After announcing last month that almost 9% of accounts were fake, duplicate or undesired, Facebook stated that it would scrub the network of those users. According to the company, the cleaning started yesterday as marketing managers woke up this morning to find tens of thousands of fans dropped from their brands’ Facebook pages. However, according to Facebook, the impact in the drops in likes should be minimal- less than 1%- if brands had abided by Facebook terms and hadn’t engaged in purchasing fans from unverified sources.
Research from L2 show that some of the greatest number of fan count drops occurred with celebrities and recording artists: Lady Gaga, Justin Bieber, and Beyonce led the way with the highest number of fans lost. However, despite the large decrease in pure numbers of fans, the percentage of the drop for all three brands were well under 1%. On the flip side, many international pages- especially hospitality brands- experienced the steepest drop of fans in percentage terms. Three Sofitel Morocco brands experienced major percentage drops (up to -18%) followed by a Hilton in Spain (-7%) and Radisson Blu in Australia (-5%). The high percentage of these pages may be in part due to the pages having a much lower fan count (in the thousands) to begin with.
Facebook said that the reason for the scrub, dubbed by TechCrunch as “Operation Unlike” was to prevent phising and phony activities. It is also important to provide brands with an genuine representation of their consumers and fans as Facebook seeks to expand its advertising platform.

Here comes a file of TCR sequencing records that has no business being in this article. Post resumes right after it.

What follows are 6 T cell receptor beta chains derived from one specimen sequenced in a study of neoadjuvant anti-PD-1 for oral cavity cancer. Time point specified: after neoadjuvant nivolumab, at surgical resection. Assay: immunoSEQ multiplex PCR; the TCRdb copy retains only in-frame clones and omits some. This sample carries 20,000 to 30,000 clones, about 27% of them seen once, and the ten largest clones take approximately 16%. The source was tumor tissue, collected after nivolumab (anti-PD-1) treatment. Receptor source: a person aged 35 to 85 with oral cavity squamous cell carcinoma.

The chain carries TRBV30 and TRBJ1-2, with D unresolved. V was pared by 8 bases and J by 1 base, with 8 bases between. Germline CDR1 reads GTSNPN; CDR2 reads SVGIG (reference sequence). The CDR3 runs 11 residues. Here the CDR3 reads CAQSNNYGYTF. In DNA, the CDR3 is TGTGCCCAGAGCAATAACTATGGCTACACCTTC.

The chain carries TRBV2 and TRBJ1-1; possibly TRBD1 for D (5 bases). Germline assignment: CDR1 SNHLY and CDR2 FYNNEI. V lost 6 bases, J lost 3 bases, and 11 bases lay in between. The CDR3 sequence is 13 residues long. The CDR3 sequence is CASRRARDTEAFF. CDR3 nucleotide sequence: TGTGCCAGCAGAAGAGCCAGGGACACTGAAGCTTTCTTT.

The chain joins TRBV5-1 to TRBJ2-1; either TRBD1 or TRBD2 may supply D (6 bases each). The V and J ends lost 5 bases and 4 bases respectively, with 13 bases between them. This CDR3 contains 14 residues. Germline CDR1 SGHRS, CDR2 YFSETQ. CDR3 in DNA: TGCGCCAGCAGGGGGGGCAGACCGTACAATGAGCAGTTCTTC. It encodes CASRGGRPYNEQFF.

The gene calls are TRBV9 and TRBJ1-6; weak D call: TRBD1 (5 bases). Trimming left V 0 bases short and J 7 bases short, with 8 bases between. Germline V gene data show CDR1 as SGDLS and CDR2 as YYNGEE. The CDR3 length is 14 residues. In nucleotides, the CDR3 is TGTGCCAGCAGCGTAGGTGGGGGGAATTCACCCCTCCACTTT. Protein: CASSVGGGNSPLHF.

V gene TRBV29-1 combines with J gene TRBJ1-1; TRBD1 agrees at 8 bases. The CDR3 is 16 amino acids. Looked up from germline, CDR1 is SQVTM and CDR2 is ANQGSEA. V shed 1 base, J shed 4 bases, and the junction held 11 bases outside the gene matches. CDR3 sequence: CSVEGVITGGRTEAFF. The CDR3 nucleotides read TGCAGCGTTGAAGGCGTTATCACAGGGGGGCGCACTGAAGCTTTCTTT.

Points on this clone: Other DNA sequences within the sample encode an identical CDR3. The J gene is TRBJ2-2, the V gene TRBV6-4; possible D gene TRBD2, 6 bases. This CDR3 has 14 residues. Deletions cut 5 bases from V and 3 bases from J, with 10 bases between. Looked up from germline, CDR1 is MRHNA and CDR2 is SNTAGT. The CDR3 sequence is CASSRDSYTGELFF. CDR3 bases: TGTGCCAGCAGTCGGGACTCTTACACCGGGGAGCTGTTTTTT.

Though brands may see their overall numbers decrease, the sweep is a positive move forward. “Fans” that won’t act to engage in a meaningful way or purchase obviously hold no value for the brand. As Facebook wrote in their blog post last month: “Users will continue to connect to the Pages and Profiles they authentically want to subscribe to, and Pages will have a more accurate measurement of fan count and demographics. This improvement will allow Pages to produce ever more relevant and interesting content, and brands will see an increase in true engagement around their content.”
The move is also a positive step for social networks, all of which are plagued with fake accounts. We’re hoping this bold move by Facebook sets precedence for other networks, such as Twitter, to follow suit.
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